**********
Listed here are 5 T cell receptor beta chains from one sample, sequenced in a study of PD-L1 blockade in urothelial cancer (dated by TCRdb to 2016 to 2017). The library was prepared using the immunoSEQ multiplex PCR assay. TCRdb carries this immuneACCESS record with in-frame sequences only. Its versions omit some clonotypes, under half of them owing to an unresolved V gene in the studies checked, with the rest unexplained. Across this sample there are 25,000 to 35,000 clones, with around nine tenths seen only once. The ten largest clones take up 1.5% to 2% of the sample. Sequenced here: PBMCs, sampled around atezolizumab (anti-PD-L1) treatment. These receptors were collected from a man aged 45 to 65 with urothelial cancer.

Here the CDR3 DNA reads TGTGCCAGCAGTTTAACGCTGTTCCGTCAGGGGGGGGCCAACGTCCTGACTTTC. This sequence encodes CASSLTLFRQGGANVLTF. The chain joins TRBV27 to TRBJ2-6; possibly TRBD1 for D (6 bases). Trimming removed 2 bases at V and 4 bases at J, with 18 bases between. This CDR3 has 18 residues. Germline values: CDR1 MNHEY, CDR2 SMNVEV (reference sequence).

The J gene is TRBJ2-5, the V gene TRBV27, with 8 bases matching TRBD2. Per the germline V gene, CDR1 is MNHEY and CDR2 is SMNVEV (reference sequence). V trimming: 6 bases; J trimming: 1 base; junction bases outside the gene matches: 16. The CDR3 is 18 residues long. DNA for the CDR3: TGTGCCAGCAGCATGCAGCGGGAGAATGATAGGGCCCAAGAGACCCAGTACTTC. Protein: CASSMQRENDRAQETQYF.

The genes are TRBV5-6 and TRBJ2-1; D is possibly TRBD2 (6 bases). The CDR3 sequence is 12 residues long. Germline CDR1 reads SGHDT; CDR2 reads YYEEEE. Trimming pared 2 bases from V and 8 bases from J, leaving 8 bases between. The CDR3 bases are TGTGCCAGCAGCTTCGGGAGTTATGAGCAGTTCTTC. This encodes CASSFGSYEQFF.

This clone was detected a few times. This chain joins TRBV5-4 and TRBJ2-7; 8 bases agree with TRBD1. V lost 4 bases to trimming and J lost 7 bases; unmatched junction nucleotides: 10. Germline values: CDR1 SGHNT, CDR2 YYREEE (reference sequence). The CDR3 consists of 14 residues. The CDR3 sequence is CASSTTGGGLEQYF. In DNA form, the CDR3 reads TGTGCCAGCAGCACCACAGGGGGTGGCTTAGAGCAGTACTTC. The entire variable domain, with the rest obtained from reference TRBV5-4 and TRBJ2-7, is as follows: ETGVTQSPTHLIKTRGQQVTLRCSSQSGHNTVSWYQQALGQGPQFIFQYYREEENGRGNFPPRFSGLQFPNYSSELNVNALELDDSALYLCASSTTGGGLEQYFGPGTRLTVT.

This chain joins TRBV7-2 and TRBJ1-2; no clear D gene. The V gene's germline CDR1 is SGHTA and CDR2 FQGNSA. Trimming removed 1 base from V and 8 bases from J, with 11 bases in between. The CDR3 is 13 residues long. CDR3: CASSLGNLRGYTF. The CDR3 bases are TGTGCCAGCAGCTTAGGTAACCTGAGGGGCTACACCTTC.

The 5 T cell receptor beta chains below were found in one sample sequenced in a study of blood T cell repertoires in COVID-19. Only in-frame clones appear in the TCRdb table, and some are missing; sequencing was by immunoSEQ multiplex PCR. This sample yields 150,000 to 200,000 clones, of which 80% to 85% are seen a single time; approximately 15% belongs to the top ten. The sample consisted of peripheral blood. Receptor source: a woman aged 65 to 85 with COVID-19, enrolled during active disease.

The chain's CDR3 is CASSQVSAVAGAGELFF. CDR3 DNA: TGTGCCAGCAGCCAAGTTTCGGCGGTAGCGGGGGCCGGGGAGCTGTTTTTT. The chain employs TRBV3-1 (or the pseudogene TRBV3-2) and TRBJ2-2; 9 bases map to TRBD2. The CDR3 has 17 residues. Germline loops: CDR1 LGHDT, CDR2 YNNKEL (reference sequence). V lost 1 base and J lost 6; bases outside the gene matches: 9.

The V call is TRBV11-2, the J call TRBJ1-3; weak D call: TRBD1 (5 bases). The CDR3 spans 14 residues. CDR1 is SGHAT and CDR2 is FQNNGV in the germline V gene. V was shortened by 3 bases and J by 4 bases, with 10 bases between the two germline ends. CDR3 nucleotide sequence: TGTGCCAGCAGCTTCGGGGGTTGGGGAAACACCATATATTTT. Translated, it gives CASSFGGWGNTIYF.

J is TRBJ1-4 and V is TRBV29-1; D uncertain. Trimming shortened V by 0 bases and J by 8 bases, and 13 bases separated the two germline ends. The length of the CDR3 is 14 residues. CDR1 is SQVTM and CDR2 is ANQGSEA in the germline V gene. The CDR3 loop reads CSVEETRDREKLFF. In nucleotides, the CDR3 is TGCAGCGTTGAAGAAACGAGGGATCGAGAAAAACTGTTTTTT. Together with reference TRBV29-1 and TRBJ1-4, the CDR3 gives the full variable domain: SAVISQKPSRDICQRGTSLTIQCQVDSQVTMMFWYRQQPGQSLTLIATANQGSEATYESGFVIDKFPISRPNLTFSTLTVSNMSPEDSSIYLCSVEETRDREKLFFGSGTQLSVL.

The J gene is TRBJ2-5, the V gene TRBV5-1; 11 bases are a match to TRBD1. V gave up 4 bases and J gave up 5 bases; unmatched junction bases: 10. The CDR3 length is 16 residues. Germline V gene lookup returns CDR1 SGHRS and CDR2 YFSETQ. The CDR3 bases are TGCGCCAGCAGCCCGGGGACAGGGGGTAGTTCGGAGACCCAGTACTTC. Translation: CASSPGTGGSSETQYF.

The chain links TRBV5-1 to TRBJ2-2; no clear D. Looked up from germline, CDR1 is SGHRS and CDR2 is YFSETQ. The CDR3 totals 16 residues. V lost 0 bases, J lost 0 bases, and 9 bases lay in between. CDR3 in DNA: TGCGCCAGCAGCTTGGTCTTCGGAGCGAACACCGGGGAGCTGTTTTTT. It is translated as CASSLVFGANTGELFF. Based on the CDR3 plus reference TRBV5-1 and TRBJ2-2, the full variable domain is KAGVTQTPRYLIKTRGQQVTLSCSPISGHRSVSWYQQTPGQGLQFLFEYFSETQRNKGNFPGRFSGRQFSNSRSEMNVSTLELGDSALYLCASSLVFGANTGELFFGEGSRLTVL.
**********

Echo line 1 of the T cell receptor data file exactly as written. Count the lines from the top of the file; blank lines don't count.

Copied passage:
Listed here are 5 T cell receptor beta chains from one sample, sequenced in a study of PD-L1 blockade in urothelial cancer (dated by TCRdb to 2016 to 2017). The library was prepared using the immunoSEQ multiplex PCR assay. TCRdb carries this immuneACCESS record with in-frame sequences only. Its versions omit some clonotypes, under half of them owing to an unresolved V gene in the studies checked, with the rest unexplained. Across this sample there are 25,000 to 35,000 clones, with around nine tenths seen only once. The ten largest clones take up 1.5% to 2% of the sample. Sequenced here: PBMCs, sampled around atezolizumab (anti-PD-L1) treatment. These receptors were collected from a man aged 45 to 65 with urothelial cancer.